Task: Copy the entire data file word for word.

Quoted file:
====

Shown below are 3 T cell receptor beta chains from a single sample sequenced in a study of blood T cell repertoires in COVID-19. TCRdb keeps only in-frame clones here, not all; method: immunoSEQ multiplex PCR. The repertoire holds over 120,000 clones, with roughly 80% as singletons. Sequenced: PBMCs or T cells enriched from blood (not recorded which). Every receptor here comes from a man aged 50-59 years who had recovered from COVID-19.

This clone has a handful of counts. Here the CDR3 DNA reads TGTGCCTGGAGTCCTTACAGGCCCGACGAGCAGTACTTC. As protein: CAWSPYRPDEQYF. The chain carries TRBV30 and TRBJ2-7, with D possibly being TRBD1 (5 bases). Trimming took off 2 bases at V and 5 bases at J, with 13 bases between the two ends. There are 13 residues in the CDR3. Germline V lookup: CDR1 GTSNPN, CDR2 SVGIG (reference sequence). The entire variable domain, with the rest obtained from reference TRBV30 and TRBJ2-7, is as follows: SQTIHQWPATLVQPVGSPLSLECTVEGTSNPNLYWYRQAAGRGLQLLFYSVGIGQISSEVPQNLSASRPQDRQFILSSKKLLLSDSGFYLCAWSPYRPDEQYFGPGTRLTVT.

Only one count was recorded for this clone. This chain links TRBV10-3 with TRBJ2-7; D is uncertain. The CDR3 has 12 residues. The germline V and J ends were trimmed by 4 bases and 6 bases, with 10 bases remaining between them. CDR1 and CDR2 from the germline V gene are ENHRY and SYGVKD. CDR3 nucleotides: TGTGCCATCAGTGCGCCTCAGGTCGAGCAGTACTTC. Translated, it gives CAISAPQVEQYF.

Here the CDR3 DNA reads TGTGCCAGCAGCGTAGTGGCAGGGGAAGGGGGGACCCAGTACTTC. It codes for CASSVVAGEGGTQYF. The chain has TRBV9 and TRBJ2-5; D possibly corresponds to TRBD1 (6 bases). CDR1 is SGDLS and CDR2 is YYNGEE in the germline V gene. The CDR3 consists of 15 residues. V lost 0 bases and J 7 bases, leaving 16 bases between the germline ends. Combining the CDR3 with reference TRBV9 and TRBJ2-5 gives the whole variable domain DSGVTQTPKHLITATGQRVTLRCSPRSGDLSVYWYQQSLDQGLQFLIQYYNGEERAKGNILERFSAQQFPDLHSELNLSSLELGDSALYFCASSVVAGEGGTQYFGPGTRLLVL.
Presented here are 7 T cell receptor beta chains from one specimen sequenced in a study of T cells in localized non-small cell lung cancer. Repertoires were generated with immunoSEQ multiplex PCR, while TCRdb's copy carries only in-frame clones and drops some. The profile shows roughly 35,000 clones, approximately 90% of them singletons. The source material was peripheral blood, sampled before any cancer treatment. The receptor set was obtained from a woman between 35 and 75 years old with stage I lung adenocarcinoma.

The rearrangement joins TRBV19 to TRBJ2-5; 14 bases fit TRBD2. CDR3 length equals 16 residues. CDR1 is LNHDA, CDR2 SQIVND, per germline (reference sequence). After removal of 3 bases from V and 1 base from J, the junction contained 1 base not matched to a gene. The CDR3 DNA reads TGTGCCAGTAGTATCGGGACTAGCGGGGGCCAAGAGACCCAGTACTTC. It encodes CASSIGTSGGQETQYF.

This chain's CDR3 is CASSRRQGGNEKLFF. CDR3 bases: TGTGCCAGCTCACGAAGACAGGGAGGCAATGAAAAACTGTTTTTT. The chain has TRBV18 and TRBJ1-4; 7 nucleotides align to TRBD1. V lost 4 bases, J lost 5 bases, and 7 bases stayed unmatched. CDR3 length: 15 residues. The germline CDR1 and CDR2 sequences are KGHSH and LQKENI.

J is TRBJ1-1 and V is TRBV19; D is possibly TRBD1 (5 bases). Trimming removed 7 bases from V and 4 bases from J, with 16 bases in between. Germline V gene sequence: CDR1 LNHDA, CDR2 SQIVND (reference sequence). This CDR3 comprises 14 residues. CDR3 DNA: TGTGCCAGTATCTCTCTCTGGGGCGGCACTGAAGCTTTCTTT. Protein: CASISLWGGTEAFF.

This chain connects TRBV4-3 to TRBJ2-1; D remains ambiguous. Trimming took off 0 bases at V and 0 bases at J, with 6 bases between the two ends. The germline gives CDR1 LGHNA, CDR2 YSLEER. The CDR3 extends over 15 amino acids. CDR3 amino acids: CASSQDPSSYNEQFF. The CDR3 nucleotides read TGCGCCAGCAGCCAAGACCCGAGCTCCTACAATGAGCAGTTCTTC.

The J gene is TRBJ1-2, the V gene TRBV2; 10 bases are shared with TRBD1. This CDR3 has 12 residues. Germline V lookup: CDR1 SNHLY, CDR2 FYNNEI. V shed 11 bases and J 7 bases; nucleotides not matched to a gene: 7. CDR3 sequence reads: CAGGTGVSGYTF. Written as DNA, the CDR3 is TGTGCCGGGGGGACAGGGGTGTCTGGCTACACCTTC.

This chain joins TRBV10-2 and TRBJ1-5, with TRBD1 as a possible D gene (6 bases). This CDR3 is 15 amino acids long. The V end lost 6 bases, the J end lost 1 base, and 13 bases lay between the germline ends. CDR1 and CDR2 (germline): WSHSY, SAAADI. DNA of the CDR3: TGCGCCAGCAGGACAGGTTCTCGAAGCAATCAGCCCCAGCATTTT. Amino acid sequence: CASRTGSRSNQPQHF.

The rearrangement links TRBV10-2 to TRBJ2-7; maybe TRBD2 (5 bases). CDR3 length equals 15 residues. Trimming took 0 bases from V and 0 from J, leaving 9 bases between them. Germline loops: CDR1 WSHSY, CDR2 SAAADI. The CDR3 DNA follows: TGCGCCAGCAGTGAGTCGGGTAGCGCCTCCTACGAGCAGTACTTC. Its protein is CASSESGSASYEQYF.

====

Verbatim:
Shown below are 3 T cell receptor beta chains from a single sample sequenced in a study of blood T cell repertoires in COVID-19. TCRdb keeps only in-frame clones here, not all; method: immunoSEQ multiplex PCR. The repertoire holds over 120,000 clones, with roughly 80% as singletons. Sequenced: PBMCs or T cells enriched from blood (not recorded which). Every receptor here comes from a man aged 50-59 years who had recovered from COVID-19.

This clone has a handful of counts. Here the CDR3 DNA reads TGTGCCTGGAGTCCTTACAGGCCCGACGAGCAGTACTTC. As protein: CAWSPYRPDEQYF. The chain carries TRBV30 and TRBJ2-7, with D possibly being TRBD1 (5 bases). Trimming took off 2 bases at V and 5 bases at J, with 13 bases between the two ends. There are 13 residues in the CDR3. Germline V lookup: CDR1 GTSNPN, CDR2 SVGIG (reference sequence). The entire variable domain, with the rest obtained from reference TRBV30 and TRBJ2-7, is as follows: SQTIHQWPATLVQPVGSPLSLECTVEGTSNPNLYWYRQAAGRGLQLLFYSVGIGQISSEVPQNLSASRPQDRQFILSSKKLLLSDSGFYLCAWSPYRPDEQYFGPGTRLTVT.

Only one count was recorded for this clone. This chain links TRBV10-3 with TRBJ2-7; D is uncertain. The CDR3 has 12 residues. The germline V and J ends were trimmed by 4 bases and 6 bases, with 10 bases remaining between them. CDR1 and CDR2 from the germline V gene are ENHRY and SYGVKD. CDR3 nucleotides: TGTGCCATCAGTGCGCCTCAGGTCGAGCAGTACTTC. Translated, it gives CAISAPQVEQYF.

Here the CDR3 DNA reads TGTGCCAGCAGCGTAGTGGCAGGGGAAGGGGGGACCCAGTACTTC. It codes for CASSVVAGEGGTQYF. The chain has TRBV9 and TRBJ2-5; D possibly corresponds to TRBD1 (6 bases). CDR1 is SGDLS and CDR2 is YYNGEE in the germline V gene. The CDR3 consists of 15 residues. V lost 0 bases and J 7 bases, leaving 16 bases between the germline ends. Combining the CDR3 with reference TRBV9 and TRBJ2-5 gives the whole variable domain DSGVTQTPKHLITATGQRVTLRCSPRSGDLSVYWYQQSLDQGLQFLIQYYNGEERAKGNILERFSAQQFPDLHSELNLSSLELGDSALYFCASSVVAGEGGTQYFGPGTRLLVL.
Presented here are 7 T cell receptor beta chains from one specimen sequenced in a study of T cells in localized non-small cell lung cancer. Repertoires were generated with immunoSEQ multiplex PCR, while TCRdb's copy carries only in-frame clones and drops some. The profile shows roughly 35,000 clones, approximately 90% of them singletons. The source material was peripheral blood, sampled before any cancer treatment. The receptor set was obtained from a woman between 35 and 75 years old with stage I lung adenocarcinoma.

The rearrangement joins TRBV19 to TRBJ2-5; 14 bases fit TRBD2. CDR3 length equals 16 residues. CDR1 is LNHDA, CDR2 SQIVND, per germline (reference sequence). After removal of 3 bases from V and 1 base from J, the junction contained 1 base not matched to a gene. The CDR3 DNA reads TGTGCCAGTAGTATCGGGACTAGCGGGGGCCAAGAGACCCAGTACTTC. It encodes CASSIGTSGGQETQYF.

This chain's CDR3 is CASSRRQGGNEKLFF. CDR3 bases: TGTGCCAGCTCACGAAGACAGGGAGGCAATGAAAAACTGTTTTTT. The chain has TRBV18 and TRBJ1-4; 7 nucleotides align to TRBD1. V lost 4 bases, J lost 5 bases, and 7 bases stayed unmatched. CDR3 length: 15 residues. The germline CDR1 and CDR2 sequences are KGHSH and LQKENI.

J is TRBJ1-1 and V is TRBV19; D is possibly TRBD1 (5 bases). Trimming removed 7 bases from V and 4 bases from J, with 16 bases in between. Germline V gene sequence: CDR1 LNHDA, CDR2 SQIVND (reference sequence). This CDR3 comprises 14 residues. CDR3 DNA: TGTGCCAGTATCTCTCTCTGGGGCGGCACTGAAGCTTTCTTT. Protein: CASISLWGGTEAFF.

This chain connects TRBV4-3 to TRBJ2-1; D remains ambiguous. Trimming took off 0 bases at V and 0 bases at J, with 6 bases between the two ends. The germline gives CDR1 LGHNA, CDR2 YSLEER. The CDR3 extends over 15 amino acids. CDR3 amino acids: CASSQDPSSYNEQFF. The CDR3 nucleotides read TGCGCCAGCAGCCAAGACCCGAGCTCCTACAATGAGCAGTTCTTC.

The J gene is TRBJ1-2, the V gene TRBV2; 10 bases are shared with TRBD1. This CDR3 has 12 residues. Germline V lookup: CDR1 SNHLY, CDR2 FYNNEI. V shed 11 bases and J 7 bases; nucleotides not matched to a gene: 7. CDR3 sequence reads: CAGGTGVSGYTF. Written as DNA, the CDR3 is TGTGCCGGGGGGACAGGGGTGTCTGGCTACACCTTC.

This chain joins TRBV10-2 and TRBJ1-5, with TRBD1 as a possible D gene (6 bases). This CDR3 is 15 amino acids long. The V end lost 6 bases, the J end lost 1 base, and 13 bases lay between the germline ends. CDR1 and CDR2 (germline): WSHSY, SAAADI. DNA of the CDR3: TGCGCCAGCAGGACAGGTTCTCGAAGCAATCAGCCCCAGCATTTT. Amino acid sequence: CASRTGSRSNQPQHF.

The rearrangement links TRBV10-2 to TRBJ2-7; maybe TRBD2 (5 bases). CDR3 length equals 15 residues. Trimming took 0 bases from V and 0 from J, leaving 9 bases between them. Germline loops: CDR1 WSHSY, CDR2 SAAADI. The CDR3 DNA follows: TGCGCCAGCAGTGAGTCGGGTAGCGCCTCCTACGAGCAGTACTTC. Its protein is CASSESGSASYEQYF.